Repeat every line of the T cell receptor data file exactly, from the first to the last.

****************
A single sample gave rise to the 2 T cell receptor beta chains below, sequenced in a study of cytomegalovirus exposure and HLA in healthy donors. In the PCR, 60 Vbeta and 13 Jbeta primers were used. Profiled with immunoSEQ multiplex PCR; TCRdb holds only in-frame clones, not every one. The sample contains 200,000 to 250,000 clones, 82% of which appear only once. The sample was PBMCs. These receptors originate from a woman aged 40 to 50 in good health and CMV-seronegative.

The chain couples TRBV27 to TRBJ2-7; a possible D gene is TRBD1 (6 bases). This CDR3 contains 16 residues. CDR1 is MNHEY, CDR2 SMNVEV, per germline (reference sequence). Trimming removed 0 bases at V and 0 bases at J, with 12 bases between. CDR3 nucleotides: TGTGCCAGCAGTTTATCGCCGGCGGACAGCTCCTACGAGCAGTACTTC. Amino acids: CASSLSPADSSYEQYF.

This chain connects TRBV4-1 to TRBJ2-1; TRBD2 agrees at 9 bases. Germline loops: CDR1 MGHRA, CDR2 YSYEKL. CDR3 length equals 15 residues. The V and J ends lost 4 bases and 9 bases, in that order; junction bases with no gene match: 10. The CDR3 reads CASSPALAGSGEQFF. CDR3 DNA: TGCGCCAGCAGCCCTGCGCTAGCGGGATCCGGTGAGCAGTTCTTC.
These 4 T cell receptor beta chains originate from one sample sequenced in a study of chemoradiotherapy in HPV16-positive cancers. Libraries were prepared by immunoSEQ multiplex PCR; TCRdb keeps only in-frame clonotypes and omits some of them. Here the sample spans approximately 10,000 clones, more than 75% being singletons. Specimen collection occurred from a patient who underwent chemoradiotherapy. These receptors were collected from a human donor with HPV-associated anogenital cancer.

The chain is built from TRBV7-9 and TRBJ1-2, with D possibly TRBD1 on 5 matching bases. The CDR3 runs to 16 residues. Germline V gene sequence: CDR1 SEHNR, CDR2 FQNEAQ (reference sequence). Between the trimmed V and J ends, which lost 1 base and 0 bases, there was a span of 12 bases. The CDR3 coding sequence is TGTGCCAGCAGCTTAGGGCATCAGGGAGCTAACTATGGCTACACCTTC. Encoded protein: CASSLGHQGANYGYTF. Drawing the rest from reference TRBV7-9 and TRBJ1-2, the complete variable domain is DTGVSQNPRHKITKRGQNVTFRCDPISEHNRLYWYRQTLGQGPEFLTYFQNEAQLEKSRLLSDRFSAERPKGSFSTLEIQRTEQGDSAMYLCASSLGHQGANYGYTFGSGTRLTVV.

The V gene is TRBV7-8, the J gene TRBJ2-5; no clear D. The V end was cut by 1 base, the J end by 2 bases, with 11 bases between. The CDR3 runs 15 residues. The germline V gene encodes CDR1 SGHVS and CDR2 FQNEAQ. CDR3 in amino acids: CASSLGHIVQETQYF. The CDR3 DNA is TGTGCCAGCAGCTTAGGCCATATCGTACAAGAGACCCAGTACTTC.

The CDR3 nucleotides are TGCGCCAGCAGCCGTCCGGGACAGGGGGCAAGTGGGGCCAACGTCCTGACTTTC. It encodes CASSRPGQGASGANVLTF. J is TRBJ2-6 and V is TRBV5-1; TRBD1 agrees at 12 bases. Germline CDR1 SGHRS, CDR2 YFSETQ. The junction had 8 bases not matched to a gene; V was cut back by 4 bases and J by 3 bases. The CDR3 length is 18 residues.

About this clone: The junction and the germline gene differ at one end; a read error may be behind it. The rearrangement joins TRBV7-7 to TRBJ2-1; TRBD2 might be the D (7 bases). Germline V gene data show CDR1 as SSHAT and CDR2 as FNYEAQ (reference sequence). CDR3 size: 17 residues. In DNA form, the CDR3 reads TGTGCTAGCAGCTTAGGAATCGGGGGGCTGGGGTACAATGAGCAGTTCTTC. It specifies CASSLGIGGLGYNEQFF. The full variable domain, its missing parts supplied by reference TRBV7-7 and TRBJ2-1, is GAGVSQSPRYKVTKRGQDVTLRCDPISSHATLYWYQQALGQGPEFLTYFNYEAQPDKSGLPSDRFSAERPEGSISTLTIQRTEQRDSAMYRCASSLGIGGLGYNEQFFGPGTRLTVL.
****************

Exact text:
A single sample gave rise to the 2 T cell receptor beta chains below, sequenced in a study of cytomegalovirus exposure and HLA in healthy donors. In the PCR, 60 Vbeta and 13 Jbeta primers were used. Profiled with immunoSEQ multiplex PCR; TCRdb holds only in-frame clones, not every one. The sample contains 200,000 to 250,000 clones, 82% of which appear only once. The sample was PBMCs. These receptors originate from a woman aged 40 to 50 in good health and CMV-seronegative.

The chain couples TRBV27 to TRBJ2-7; a possible D gene is TRBD1 (6 bases). This CDR3 contains 16 residues. CDR1 is MNHEY, CDR2 SMNVEV, per germline (reference sequence). Trimming removed 0 bases at V and 0 bases at J, with 12 bases between. CDR3 nucleotides: TGTGCCAGCAGTTTATCGCCGGCGGACAGCTCCTACGAGCAGTACTTC. Amino acids: CASSLSPADSSYEQYF.

This chain connects TRBV4-1 to TRBJ2-1; TRBD2 agrees at 9 bases. Germline loops: CDR1 MGHRA, CDR2 YSYEKL. CDR3 length equals 15 residues. The V and J ends lost 4 bases and 9 bases, in that order; junction bases with no gene match: 10. The CDR3 reads CASSPALAGSGEQFF. CDR3 DNA: TGCGCCAGCAGCCCTGCGCTAGCGGGATCCGGTGAGCAGTTCTTC.
These 4 T cell receptor beta chains originate from one sample sequenced in a study of chemoradiotherapy in HPV16-positive cancers. Libraries were prepared by immunoSEQ multiplex PCR; TCRdb keeps only in-frame clonotypes and omits some of them. Here the sample spans approximately 10,000 clones, more than 75% being singletons. Specimen collection occurred from a patient who underwent chemoradiotherapy. These receptors were collected from a human donor with HPV-associated anogenital cancer.

The chain is built from TRBV7-9 and TRBJ1-2, with D possibly TRBD1 on 5 matching bases. The CDR3 runs to 16 residues. Germline V gene sequence: CDR1 SEHNR, CDR2 FQNEAQ (reference sequence). Between the trimmed V and J ends, which lost 1 base and 0 bases, there was a span of 12 bases. The CDR3 coding sequence is TGTGCCAGCAGCTTAGGGCATCAGGGAGCTAACTATGGCTACACCTTC. Encoded protein: CASSLGHQGANYGYTF. Drawing the rest from reference TRBV7-9 and TRBJ1-2, the complete variable domain is DTGVSQNPRHKITKRGQNVTFRCDPISEHNRLYWYRQTLGQGPEFLTYFQNEAQLEKSRLLSDRFSAERPKGSFSTLEIQRTEQGDSAMYLCASSLGHQGANYGYTFGSGTRLTVV.

The V gene is TRBV7-8, the J gene TRBJ2-5; no clear D. The V end was cut by 1 base, the J end by 2 bases, with 11 bases between. The CDR3 runs 15 residues. The germline V gene encodes CDR1 SGHVS and CDR2 FQNEAQ. CDR3 in amino acids: CASSLGHIVQETQYF. The CDR3 DNA is TGTGCCAGCAGCTTAGGCCATATCGTACAAGAGACCCAGTACTTC.

The CDR3 nucleotides are TGCGCCAGCAGCCGTCCGGGACAGGGGGCAAGTGGGGCCAACGTCCTGACTTTC. It encodes CASSRPGQGASGANVLTF. J is TRBJ2-6 and V is TRBV5-1; TRBD1 agrees at 12 bases. Germline CDR1 SGHRS, CDR2 YFSETQ. The junction had 8 bases not matched to a gene; V was cut back by 4 bases and J by 3 bases. The CDR3 length is 18 residues.

About this clone: The junction and the germline gene differ at one end; a read error may be behind it. The rearrangement joins TRBV7-7 to TRBJ2-1; TRBD2 might be the D (7 bases). Germline V gene data show CDR1 as SSHAT and CDR2 as FNYEAQ (reference sequence). CDR3 size: 17 residues. In DNA form, the CDR3 reads TGTGCTAGCAGCTTAGGAATCGGGGGGCTGGGGTACAATGAGCAGTTCTTC. It specifies CASSLGIGGLGYNEQFF. The full variable domain, its missing parts supplied by reference TRBV7-7 and TRBJ2-1, is GAGVSQSPRYKVTKRGQDVTLRCDPISSHATLYWYQQALGQGPEFLTYFNYEAQPDKSGLPSDRFSAERPEGSISTLTIQRTEQRDSAMYRCASSLGIGGLGYNEQFFGPGTRLTVL.